- The most significant ballistic missile threat to U.S. interests, deployed forces, and friends and allies comes from short- and medium-range ballistic missiles.
- The U.S. Intelligence Community estimates that the total number of ballistic missiles other than those held by the United States, NATO nations, Russia, and China is over 5,900. Short- and medium-range ballistic missiles represent 99% of that total.
- Over the past several years, combatant commanders have called for increasing our theater missile defense capabilities to counter this threat.
- Theater missile defense was not a priority of the previous Administration. Last year, Democrats refused to allow the Bush Administration delay the deployment of several THAAD fire units, a top priority of our commanders for theater missile defense. Republicans were silent on this issue.
- H.R. 2647 supports the President’s request to increase funding for the deployment of proven missile defense systems like Aegis BMD and the Terminal High Altitude Area Defense (THAAD) by $900 million over the FY09 funded level.
- Further, under the President’s current plan, our theater missile defense capabilities will continue to grow beyond FY10.
- Over the next five years, Aegis Standard Missile-3 interceptor inventory will grow from 133 to 329 missiles, and THAAD interceptor inventory will grow from 96 interceptors to 287.
Decision to Cancel Troubled Missile Defense
Programs is Well Grounded:
- H.R. 2647 supports the President’s decision to cancel three troubled missile defense programs – the Kinetic Energy Interceptor, the Multiple Kill Vehicle, and the second Airborne Laser prototype aircraft.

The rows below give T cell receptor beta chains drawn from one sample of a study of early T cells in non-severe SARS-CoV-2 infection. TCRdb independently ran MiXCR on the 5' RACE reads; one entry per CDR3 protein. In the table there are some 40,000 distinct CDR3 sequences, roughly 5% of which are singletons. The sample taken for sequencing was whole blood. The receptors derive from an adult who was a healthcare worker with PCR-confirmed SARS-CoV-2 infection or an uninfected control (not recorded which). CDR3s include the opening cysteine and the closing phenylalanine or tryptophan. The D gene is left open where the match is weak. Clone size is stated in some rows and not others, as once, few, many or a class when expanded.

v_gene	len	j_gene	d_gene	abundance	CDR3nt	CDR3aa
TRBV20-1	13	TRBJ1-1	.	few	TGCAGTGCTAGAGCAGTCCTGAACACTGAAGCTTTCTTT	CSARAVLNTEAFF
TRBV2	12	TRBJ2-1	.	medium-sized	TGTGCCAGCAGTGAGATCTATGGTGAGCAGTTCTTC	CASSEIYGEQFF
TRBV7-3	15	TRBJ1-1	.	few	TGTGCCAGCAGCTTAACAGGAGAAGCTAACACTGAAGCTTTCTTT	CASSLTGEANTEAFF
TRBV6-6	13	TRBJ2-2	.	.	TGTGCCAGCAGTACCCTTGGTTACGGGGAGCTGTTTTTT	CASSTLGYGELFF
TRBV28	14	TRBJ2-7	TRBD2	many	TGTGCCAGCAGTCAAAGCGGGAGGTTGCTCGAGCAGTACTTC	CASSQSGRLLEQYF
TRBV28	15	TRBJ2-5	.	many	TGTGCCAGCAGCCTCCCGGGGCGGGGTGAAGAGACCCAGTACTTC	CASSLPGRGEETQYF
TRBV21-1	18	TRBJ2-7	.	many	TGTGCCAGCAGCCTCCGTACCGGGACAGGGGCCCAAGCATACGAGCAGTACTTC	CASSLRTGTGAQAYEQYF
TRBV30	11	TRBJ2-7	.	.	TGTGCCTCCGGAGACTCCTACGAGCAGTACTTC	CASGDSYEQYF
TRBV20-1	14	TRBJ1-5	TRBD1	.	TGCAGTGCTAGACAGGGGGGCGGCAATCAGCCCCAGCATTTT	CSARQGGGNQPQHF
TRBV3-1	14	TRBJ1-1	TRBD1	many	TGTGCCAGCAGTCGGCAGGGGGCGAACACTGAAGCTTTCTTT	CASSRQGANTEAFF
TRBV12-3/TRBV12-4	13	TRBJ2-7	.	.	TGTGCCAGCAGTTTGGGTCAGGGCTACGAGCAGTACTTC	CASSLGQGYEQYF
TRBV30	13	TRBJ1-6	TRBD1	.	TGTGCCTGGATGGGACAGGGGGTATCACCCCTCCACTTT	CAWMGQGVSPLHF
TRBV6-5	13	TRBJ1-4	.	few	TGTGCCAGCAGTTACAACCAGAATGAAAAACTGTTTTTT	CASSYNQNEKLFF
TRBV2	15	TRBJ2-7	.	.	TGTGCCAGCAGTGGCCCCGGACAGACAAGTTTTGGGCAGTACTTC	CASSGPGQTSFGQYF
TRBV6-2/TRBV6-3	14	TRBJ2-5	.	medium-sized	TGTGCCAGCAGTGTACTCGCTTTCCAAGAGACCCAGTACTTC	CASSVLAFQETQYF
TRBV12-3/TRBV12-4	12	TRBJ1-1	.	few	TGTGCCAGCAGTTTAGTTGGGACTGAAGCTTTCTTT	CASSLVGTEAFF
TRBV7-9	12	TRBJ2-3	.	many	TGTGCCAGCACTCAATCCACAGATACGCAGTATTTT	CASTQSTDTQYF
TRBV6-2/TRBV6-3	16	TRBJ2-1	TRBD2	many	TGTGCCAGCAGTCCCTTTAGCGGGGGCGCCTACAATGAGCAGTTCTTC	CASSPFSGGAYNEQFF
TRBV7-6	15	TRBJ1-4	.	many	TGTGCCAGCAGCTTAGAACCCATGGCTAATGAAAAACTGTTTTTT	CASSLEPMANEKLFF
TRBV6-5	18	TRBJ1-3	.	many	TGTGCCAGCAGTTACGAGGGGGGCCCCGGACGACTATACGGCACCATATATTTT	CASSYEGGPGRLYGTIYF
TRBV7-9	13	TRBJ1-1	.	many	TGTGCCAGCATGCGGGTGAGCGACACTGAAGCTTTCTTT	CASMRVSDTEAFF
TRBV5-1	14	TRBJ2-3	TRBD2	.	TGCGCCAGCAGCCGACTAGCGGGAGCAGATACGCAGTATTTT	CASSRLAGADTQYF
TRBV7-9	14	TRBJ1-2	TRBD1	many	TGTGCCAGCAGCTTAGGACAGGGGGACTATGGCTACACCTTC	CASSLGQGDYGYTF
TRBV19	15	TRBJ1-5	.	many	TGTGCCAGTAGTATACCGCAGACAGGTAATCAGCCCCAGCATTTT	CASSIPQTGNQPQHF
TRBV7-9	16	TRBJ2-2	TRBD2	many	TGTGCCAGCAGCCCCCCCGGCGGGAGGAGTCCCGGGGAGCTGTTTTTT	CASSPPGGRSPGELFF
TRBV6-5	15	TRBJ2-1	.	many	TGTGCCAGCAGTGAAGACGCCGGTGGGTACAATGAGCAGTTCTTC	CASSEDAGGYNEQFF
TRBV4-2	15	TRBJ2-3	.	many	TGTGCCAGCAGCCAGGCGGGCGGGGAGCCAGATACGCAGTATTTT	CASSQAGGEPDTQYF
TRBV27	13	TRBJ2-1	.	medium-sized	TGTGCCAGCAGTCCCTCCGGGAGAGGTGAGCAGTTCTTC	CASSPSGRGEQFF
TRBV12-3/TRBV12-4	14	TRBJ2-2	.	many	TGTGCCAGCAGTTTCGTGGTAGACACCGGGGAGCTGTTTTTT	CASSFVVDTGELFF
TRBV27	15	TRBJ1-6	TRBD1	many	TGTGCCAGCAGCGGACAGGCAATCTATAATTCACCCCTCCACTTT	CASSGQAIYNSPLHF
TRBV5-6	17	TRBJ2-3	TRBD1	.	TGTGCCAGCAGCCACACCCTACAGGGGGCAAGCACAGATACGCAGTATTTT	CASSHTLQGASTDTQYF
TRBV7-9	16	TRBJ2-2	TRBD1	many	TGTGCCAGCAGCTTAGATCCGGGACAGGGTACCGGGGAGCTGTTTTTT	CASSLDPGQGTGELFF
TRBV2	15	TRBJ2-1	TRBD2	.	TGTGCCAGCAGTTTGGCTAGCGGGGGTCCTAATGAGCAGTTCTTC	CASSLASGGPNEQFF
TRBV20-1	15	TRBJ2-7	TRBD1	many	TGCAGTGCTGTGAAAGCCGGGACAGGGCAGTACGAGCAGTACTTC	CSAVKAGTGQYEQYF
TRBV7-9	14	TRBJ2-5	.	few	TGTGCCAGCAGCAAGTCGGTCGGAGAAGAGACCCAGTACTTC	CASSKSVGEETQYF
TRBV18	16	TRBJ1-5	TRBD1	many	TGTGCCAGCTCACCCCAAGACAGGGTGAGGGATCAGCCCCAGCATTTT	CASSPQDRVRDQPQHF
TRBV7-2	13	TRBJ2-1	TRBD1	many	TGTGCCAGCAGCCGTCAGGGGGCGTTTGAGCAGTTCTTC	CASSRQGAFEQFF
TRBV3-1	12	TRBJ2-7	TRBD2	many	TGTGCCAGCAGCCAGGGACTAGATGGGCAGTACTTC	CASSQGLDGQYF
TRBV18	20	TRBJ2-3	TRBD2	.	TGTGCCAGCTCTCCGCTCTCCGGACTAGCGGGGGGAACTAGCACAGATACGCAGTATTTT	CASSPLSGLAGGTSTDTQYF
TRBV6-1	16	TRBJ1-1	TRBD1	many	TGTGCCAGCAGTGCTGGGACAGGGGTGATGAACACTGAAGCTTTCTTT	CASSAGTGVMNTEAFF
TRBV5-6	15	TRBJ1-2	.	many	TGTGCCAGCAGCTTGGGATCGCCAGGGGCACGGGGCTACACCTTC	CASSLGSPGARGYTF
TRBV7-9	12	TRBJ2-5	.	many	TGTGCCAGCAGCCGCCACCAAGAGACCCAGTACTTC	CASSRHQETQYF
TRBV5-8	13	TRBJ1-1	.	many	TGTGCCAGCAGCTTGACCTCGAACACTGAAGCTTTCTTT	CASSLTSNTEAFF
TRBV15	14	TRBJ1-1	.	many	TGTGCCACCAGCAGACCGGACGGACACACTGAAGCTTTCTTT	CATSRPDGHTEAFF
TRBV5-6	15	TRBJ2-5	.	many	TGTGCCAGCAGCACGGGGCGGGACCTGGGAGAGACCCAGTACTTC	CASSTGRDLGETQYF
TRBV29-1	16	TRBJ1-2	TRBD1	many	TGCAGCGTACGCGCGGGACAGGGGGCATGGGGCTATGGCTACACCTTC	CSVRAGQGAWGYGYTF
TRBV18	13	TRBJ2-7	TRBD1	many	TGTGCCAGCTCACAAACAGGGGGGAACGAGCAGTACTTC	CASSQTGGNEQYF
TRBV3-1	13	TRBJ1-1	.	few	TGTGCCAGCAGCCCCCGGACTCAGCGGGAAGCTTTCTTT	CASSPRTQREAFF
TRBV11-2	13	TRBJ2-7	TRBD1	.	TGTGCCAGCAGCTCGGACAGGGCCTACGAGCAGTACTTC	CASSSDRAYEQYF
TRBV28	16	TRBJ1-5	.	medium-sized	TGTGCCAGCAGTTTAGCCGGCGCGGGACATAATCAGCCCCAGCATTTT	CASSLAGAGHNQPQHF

- All three of these programs have faced serious technical, operational, and affordability challenges.
- As Secretary of Defense Gates stated in testimony before the House Armed Services Committee on May 13, 2009: “The security of the American people and the efficacy of missile defense are not enhanced by continuing to put money into programs that…in terms of their operational concept are fatally flawed, or research programs that are essentially sinkholes for taxpayer dollars.”
European Missile Defense Must Respond to Real Threat:
- The Administration is currently reviewing the decision to expand the GMD system to Europe.
- The proposed GMD Site in Poland would provide no protection against Iran’s existing inventory of short-and medium-range ballistic missile that currently threaten our NATO allies in Southern Europe.
- Any future missile defense system deployed in Europe must be part of a comprehensive approach that addresses the most likely threats on a prioritized basis.
The United States is Not Undercutting its NATO Allies:
- NATO did not request that the United States deploy long-range missile defense interceptors in Europe.
- This was a U.S. proposal pushed for and advocated by the Bush Administration.
- While NATO has acknowledged the potential contribution of the proposed European Site, it is not a fully endorsed NATO program, and NATO has not pledged any financial support for the proposed deployment.
- The previous administration initially tried to bypass NATO altogether and only sought its support after Congressional Democrats voiced concerns.
- Congressional Democrats passed legislation last year requiring both the Czech Republic and Poland to ratify the agreement before systems could be deployed.
- Given that the Czech government recently collapsed, it is unclear if the Czech Republic will ever ratify the agreement.
- Poland has made clear that its prime objective is improving overall strategic cooperation with the United States, not missile defense. Missile defense is merely a means to reaching a desired end-state.